Obstructive-lung-disease (COLD or COPD) is a chronic, progressive respiratory disease. It is a pulmonary airflow obstruction that is not fully reversible. Like most chronic diseases it is easier to prevent than it is to reverse. COPD is a common diagnosis in skilled nursing homes. The only therapeutic intervention shown to alter the course of COPD is removal of the noxious trigger.
This disease is the result of abnormal inflammation caused by irritants in the air that we breathe. It is the fourth leading cause of death in the United States and is projected to be the third leading cause of death by 2020. Each year about 119,000 people in the United States die from COPD and another 30,000 people in the United Kingdom.
Obstructive-lung-disease is a common disease. The cumulative effect of years of “smoking” is the leading cause of COPD. Sources of irritants that can cause COPD include tobacco smoke, air pollution, and the burning of certain fuels in poorly ventilated areas. Like cancer and other chronic diseases there is no early warning that the victim may be at risk.
As we breathe air enters through our nose (and mouth) and enters the lungs through the windpipe (trachea) and bronchial tubes. Oxygen is made available to our blood by the air sacs (alveoli) and carbon dioxide is removed. Any obstruction in the windpipe and/or the bronchial tubes will restrict the availability of life-sustaining oxygen and removal of carbon dioxide.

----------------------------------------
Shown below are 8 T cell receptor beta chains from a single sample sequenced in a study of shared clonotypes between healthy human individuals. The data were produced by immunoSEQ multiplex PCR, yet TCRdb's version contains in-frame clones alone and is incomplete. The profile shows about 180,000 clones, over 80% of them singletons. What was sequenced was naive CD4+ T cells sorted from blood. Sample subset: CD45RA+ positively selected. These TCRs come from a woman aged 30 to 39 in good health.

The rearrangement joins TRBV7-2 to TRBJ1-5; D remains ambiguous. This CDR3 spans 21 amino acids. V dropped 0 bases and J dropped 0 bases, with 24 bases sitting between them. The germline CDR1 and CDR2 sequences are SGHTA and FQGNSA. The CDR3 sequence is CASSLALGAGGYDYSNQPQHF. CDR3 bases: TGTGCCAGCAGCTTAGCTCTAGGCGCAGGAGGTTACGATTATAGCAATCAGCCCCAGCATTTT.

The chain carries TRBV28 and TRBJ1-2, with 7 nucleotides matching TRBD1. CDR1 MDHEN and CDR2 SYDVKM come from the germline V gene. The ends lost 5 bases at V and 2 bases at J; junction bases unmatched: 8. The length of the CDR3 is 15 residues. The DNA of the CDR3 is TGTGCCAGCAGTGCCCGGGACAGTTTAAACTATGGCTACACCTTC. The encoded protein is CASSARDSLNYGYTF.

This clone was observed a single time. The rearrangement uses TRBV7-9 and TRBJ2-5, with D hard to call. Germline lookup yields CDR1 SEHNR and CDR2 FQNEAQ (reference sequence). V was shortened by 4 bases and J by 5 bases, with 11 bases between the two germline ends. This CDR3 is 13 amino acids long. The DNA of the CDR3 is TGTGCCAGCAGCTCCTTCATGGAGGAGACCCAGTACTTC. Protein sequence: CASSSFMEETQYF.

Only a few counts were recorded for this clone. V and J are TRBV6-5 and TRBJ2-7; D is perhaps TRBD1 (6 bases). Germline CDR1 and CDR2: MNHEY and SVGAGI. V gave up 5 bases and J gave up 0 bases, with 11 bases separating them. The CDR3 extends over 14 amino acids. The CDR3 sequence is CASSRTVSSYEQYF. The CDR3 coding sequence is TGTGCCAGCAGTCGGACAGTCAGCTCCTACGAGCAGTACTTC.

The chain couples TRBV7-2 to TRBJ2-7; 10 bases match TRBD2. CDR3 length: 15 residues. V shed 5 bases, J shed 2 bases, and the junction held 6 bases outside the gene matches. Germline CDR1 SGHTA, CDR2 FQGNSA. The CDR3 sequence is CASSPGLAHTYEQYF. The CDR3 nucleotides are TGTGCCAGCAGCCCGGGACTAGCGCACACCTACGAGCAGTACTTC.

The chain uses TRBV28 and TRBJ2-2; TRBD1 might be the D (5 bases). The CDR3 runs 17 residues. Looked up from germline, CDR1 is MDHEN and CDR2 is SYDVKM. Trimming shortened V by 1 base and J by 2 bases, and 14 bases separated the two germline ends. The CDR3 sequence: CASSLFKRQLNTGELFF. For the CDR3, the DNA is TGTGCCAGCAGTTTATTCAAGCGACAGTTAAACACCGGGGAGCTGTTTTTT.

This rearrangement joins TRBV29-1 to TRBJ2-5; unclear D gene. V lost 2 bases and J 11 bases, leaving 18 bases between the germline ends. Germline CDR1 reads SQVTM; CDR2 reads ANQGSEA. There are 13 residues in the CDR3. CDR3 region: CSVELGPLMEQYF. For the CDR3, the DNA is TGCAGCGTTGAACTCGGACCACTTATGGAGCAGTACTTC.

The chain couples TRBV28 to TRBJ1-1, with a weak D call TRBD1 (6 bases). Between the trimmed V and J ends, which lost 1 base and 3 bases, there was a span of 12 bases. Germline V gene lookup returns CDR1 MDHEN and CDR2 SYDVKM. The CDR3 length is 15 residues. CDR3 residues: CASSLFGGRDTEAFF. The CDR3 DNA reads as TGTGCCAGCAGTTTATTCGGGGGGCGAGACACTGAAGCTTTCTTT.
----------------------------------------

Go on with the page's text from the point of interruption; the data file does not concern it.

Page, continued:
Our bodies were designed with a system to protect our airways and lungs from irritants. First several ounces of mucus are produced per day to keep the air passages moist and protected from irritants. This mucus that lines the breathing tubes is in constant motion with the help of cilia. Cilia are tiny hairs that move back and forth to move mucus up the throat to an elastic cartilage flap (epiglottis). Secondly, irritation of the bronchial tubes causes us to cough an action that can quickly remove mucus.
If airways are regularly attacked by environmental irritants such as cigarette smoke, more mucus is produced to trap particles. Eventually, mucus glands are two or three times their normal size and cilia in air passages are also damaged. To make matters worse, any undamaged cilia are paralyzed for at least 20 minutes after the smoker has had a cigarette. In COPD, the lungs lose elasticity and bronchioles (small secondary air tubes) can collapse.
The presence of obstructive-lung-disease is associated with bronchitis and emphysema. Bronchitis is an inflammation of the bronchioles with dilation of the mucus glands and their ducts. In emphysema, air ducts enlarge and lose the ability to perform the gas exchange function of the lungs. The result is fewer air sacs with a sharp decline in their ability to perform the oxygen and carbon dioxide exchange.
A large number of COPD patients also have asthma. Asthma is defined as an inflammatory disease of the airways, in which obstruction is often completely reversible. When a patient has asthma, the muscle bands that surround the airways in the lungs tighten. This allows less air to pass through. Mucus production increases, narrowing the airways even further.
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